- Rotterdam coal drops 7.22% over the past two weeks
- May lumber down 7.18% as the price moves below the $370 per 1,000 board feet level
- May NYMEX crude oil moves 4.72% higher since March 8 but trades lower on Friday, March 22 with stocks
- May Brent crude oil underperforms WTI as it rises only 1.93% over the period
- The premium for Brent over WTI in May closes Friday at the $8.00 level down $1.34 since March 8
- May gasoline moves 5.11%, higher while May heating oil futures down 1.23% since last week reflecting seasonal factors
- The gasoline crack spread in May moves 5.42% higher while the May heating oil crack falls 13.55% since March 8
- Natural gas falls 3.91% on April futures and closed the week at $2.753 per MMBtu level. The EIA reported a withdrawal of 47 bcf out of storage on Thursday for the week ending on March 15
- May ethanol rebounds 8.59% over the past two weeks
- May soybeans move 0.89% higher since March 8
- May corn rises 3.84% over the period
- CBOT May wheat recovers 6.03% since two weeks ago. May KCBT wheat trading at a 21 cents discount under CBOT wheat 12.25 cents lower than last week which is a warning sign for wheat
- May sugar up 3.2% over the period
- May coffee falls 4.67% since last week’s report as the price closes under 94 cents per pound
- May cocoa moves 1.77% lower as the price is below the $2200 per ton midpoint level
- May cotton gains 4.20% since March 8
- March FCOJ futures rebound 11.8% over the past two weeks
- June live cattle move 2% higher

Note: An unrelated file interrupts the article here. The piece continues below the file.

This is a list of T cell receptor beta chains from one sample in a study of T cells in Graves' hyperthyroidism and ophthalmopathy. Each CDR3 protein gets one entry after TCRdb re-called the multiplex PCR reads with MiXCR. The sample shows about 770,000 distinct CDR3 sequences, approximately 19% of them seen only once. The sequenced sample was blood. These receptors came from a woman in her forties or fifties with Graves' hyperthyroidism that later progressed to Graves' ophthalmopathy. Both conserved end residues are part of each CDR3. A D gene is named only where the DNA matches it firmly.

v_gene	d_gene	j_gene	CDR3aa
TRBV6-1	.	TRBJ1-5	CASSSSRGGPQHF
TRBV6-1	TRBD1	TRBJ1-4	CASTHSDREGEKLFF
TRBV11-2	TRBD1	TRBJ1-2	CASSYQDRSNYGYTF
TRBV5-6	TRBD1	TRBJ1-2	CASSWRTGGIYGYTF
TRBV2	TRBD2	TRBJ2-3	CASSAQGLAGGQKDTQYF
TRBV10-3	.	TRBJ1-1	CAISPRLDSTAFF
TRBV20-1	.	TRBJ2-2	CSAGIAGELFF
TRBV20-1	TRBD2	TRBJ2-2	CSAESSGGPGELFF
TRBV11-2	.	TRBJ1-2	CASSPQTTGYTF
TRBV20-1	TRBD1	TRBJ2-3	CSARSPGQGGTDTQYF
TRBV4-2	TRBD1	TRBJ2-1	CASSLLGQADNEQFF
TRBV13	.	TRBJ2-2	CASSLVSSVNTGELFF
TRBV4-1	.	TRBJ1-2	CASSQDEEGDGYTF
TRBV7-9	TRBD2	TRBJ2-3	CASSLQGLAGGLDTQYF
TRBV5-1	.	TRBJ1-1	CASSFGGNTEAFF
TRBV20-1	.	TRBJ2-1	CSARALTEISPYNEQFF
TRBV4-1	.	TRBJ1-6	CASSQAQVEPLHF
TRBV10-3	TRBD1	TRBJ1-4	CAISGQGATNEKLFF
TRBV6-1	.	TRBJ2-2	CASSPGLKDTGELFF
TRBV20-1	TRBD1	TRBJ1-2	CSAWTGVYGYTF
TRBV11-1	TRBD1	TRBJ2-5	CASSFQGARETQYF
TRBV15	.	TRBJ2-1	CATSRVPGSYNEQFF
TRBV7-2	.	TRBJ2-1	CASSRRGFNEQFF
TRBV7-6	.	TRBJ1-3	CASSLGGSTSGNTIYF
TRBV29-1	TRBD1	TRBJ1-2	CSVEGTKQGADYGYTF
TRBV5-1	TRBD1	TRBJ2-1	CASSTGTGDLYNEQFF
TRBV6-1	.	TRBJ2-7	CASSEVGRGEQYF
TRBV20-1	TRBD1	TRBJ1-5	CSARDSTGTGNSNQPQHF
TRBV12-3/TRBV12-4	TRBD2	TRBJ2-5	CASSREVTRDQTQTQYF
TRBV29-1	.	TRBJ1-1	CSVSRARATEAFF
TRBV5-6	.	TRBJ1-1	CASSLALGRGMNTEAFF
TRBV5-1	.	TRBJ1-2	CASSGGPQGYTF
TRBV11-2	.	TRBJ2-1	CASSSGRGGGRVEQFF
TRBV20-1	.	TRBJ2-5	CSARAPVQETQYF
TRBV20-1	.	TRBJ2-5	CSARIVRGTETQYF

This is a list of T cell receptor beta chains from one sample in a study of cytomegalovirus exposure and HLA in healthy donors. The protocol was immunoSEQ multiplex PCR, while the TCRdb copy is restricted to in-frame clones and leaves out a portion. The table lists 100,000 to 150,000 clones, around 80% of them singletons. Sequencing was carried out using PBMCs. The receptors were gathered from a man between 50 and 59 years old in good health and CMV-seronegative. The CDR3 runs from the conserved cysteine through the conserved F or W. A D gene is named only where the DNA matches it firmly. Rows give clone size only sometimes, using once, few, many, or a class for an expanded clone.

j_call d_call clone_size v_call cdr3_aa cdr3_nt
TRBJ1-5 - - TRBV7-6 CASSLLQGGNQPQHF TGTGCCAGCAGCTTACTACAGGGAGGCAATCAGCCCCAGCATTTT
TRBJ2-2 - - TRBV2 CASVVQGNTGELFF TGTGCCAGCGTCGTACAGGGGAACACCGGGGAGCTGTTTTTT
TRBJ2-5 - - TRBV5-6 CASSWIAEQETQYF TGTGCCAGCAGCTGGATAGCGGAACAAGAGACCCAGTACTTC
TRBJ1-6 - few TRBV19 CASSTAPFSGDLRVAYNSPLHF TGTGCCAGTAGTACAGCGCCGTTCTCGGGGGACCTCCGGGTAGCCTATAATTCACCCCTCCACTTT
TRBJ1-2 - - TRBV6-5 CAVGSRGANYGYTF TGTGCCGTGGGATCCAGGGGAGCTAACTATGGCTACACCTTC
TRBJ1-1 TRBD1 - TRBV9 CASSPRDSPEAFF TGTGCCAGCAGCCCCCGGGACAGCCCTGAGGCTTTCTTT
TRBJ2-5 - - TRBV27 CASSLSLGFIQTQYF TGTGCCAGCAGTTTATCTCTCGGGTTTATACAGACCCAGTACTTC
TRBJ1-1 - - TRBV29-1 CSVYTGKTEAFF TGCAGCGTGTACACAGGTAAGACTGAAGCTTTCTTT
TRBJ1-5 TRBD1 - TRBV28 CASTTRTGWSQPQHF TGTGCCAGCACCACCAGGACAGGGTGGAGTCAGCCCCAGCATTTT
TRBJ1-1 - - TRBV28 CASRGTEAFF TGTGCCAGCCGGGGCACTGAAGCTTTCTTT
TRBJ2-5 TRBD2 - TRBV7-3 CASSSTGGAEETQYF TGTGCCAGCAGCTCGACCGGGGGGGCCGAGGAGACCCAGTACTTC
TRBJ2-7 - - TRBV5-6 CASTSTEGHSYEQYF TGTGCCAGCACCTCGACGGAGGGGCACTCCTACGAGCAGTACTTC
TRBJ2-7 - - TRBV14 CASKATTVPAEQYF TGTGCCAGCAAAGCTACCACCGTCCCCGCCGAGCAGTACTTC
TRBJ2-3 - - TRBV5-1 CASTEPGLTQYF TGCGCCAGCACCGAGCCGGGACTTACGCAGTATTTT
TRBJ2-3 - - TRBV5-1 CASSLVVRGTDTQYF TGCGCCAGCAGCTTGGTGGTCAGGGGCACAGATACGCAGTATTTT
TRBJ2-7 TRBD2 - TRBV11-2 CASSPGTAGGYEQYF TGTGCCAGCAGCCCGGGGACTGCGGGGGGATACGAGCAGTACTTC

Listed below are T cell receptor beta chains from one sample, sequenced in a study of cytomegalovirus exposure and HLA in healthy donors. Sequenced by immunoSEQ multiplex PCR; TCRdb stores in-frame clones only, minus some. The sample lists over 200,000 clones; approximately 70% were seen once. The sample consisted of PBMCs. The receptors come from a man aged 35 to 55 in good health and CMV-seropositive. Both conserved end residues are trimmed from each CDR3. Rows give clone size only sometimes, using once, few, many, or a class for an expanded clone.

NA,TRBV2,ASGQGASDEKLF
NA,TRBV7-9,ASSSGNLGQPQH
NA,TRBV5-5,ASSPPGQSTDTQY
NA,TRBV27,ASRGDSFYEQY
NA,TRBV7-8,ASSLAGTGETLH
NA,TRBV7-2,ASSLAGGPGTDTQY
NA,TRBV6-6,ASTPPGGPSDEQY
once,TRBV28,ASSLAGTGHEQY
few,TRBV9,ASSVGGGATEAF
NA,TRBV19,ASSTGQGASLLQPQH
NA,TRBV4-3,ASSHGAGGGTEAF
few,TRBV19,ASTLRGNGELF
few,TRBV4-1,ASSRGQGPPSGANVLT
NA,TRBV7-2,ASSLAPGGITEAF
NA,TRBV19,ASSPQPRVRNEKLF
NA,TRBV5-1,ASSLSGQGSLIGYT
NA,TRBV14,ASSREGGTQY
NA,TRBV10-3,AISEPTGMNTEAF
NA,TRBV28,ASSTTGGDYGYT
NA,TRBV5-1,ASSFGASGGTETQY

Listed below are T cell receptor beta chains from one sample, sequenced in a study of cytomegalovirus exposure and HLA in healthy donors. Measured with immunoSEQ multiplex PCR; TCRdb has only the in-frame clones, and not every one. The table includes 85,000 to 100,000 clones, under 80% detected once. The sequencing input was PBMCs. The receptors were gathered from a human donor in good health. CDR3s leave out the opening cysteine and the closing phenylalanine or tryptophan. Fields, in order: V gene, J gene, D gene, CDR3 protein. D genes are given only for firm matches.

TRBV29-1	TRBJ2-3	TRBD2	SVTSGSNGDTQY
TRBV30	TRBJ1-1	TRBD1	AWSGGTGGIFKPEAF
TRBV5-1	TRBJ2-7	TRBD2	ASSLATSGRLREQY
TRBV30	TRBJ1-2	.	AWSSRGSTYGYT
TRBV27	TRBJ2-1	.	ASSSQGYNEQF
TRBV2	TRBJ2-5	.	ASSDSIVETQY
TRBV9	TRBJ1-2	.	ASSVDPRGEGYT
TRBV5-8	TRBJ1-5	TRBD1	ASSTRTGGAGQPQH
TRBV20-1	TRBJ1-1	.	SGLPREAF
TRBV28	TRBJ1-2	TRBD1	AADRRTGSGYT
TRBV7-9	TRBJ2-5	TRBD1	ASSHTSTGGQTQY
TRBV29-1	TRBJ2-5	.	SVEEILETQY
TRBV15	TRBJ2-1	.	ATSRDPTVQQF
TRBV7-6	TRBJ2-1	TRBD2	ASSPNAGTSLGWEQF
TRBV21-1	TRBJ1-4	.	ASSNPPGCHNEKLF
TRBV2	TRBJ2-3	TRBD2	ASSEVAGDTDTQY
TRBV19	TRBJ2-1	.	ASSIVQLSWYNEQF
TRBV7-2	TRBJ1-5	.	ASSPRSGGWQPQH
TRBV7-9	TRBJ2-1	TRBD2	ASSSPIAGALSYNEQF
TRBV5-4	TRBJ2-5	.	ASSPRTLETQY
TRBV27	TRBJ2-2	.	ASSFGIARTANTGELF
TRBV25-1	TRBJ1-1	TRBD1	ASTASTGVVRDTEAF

- May feeder cattle up 3.72% since March 8
- June lean hog futures explode 21.96% higher on fears of African swine flu shortages
- The March dollar index futures contract down 0.66% over the period
- June Long-Bond futures trading at around 148-25 up 2-28 for the week on the Fed, and concerns over global economic weakness
- The Dow Jones Industrial Average closes at 25,502 on Friday, March 22, up 52 points from two weeks ago. The VIX moves 0.45 higher and was trading at 16.50 on Friday
- Bitcoin trading at $4,032.68 Friday up $107.34 or 2.73% since last week as the crypto moved over the $4000 level
- Ethereum was trading at $138.11 on Friday, up just 0.33% since the last report
Price Changes for the week:
DBC closes at $15.94 per share, up 17 cents per share since two week’s ago
DBC is the Invesco DB Commodity Tracking product which represents a diversified basket of commodities futures contracts, has net assets of $1.8 billion and trades an average daily volume of 1,927,680 shares. The fund summary for DBC states that it holds a diversified group of commodities futures but is weighted towards energy.
Have a great weekend!
Any investment involves substantial risks, including, but not limited to, pricing volatility, inadequate liquidity, and the potential complete loss of principal. This document does not in any way constitute an offer or solicitation of an offer to buy or sell any investment, security, or commodity discussed herein, or any security in any jurisdiction in which such an offer would be unlawful under the securities laws of such jurisdiction.